Grief counselling doesn’t help you fill that void; it just helps you understand the process. What care partners said — because we did a pilot program on this — is, “We don’t want it to be an eight-week program like grief class because then we are right back to where we were. We want it to be like a Memory Café where we meet new people and explore new things.”

Margaret:

Fantastic. Good luck with that wonderful initiative, Lori. It’s been really great talking to you on this topic. If anything new comes up just send me the details, and I can always add it to the article. Thanks again for your time and the amazing work you are doing.

Lori:

Thank you and keep up your work. I’ve been so impressed with how large your audience has grown. That’s wonderful.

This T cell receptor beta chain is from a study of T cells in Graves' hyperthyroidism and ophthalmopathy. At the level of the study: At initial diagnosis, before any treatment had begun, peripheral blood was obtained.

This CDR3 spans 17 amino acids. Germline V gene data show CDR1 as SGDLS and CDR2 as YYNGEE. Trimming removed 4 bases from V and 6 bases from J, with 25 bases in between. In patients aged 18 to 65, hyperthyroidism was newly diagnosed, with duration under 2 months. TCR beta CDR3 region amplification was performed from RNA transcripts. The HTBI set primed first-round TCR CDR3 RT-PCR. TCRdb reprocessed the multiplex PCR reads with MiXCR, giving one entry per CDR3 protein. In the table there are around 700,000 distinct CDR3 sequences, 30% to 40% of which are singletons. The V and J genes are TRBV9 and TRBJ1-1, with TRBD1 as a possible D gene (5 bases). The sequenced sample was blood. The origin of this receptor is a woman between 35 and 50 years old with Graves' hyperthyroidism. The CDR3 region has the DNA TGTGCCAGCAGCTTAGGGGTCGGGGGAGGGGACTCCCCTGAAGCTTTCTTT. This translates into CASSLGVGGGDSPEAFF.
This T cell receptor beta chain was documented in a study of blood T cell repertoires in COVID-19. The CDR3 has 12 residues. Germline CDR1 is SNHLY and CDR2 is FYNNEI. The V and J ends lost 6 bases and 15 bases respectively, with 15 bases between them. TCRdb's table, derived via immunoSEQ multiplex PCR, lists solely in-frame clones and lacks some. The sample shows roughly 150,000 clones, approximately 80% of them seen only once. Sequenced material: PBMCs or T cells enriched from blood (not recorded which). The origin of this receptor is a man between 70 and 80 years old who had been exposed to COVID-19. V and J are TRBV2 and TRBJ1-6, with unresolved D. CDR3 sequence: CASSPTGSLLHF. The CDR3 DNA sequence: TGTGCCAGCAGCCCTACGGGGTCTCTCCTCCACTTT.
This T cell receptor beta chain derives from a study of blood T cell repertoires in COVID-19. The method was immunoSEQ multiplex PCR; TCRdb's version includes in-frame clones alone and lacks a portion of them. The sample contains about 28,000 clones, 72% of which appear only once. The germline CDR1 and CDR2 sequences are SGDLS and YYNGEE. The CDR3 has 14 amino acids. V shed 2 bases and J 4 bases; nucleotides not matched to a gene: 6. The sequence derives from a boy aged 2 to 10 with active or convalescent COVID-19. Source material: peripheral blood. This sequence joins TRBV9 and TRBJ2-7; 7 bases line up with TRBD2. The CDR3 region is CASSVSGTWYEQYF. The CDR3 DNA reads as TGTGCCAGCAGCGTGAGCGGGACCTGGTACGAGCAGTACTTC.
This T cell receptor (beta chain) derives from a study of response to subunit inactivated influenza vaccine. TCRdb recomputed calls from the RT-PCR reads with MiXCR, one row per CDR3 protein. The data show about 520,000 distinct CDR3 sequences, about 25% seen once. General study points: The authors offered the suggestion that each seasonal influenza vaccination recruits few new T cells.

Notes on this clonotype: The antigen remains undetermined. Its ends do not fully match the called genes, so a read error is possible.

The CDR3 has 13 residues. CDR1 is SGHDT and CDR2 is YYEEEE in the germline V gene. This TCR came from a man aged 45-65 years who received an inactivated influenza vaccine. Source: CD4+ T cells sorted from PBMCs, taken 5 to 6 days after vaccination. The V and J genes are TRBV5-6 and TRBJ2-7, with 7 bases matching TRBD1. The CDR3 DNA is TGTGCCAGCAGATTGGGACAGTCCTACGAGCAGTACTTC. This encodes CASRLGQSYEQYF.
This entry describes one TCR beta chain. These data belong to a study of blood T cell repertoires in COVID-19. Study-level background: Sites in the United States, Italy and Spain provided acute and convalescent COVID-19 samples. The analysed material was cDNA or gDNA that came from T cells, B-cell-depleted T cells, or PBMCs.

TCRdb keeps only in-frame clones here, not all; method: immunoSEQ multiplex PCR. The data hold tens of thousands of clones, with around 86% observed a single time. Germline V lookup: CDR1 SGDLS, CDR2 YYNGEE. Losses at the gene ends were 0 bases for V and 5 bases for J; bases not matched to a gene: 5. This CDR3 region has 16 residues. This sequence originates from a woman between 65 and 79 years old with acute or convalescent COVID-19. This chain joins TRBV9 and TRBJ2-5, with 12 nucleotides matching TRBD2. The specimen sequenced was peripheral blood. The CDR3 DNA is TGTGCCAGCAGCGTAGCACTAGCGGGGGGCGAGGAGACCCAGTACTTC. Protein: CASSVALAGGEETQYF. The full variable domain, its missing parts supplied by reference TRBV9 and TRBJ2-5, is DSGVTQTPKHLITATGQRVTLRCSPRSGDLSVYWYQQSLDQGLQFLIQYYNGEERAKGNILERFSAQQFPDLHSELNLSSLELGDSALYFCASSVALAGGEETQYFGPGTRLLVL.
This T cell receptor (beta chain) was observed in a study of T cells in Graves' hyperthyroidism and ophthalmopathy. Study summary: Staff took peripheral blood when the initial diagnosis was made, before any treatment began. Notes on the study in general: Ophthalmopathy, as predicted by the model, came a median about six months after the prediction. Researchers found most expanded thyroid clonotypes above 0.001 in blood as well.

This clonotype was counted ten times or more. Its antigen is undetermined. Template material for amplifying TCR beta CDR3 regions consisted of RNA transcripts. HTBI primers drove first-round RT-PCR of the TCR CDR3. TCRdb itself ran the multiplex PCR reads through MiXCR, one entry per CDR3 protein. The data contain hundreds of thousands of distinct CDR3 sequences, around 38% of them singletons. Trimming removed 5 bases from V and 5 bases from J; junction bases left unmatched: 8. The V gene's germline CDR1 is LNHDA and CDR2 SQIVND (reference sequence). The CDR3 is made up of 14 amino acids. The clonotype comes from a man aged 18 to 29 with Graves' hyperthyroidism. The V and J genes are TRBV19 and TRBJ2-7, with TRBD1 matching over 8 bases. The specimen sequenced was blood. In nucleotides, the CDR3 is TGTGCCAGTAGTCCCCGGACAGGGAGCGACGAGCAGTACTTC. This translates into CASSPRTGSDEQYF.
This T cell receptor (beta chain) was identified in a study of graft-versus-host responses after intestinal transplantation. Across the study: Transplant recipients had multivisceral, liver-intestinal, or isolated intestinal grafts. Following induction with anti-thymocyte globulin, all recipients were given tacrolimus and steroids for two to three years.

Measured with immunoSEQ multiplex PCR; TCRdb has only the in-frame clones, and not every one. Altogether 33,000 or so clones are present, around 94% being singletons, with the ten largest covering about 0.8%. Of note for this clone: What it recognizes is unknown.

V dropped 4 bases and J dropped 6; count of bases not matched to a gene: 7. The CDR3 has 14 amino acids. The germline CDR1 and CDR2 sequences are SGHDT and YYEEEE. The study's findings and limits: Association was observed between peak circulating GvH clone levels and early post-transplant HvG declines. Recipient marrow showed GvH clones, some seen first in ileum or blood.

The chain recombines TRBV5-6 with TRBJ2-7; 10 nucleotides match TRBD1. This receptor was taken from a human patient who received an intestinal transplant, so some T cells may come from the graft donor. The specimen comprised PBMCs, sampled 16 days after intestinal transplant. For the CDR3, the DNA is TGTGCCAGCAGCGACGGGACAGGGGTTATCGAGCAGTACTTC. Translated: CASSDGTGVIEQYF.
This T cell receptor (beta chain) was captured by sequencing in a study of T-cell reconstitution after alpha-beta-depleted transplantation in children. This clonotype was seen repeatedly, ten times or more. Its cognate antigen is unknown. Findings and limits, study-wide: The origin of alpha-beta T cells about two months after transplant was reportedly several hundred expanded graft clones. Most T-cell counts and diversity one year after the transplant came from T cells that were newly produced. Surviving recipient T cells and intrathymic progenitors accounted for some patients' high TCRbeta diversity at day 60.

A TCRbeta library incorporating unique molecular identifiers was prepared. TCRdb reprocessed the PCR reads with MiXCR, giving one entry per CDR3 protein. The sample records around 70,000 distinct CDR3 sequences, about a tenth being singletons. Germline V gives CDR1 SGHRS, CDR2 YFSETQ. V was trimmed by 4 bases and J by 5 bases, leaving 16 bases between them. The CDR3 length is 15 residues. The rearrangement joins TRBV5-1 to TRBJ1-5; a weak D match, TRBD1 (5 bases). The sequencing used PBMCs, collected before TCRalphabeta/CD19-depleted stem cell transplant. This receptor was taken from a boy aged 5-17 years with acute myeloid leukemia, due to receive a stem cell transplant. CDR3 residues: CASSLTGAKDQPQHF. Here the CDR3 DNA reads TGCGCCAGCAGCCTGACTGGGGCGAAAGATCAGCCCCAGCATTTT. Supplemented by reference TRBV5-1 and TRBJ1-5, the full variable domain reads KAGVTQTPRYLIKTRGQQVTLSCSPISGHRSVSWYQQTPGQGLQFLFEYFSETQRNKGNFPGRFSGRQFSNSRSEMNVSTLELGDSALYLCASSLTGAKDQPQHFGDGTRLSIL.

Margaret:

It’s a large group, and they are engaged. They are talking and sharing, making friends and all the things you’ve talked about today regarding social engagement. We are pretty happy with our community, and we love our women. We love you so much, Lori. Thank you.

Have you ever attended a Memory Café? Would you think those gatherings are helpful for people with Alzheimer’s or dementia? Do you know of any such groups near you? Please join the conversation!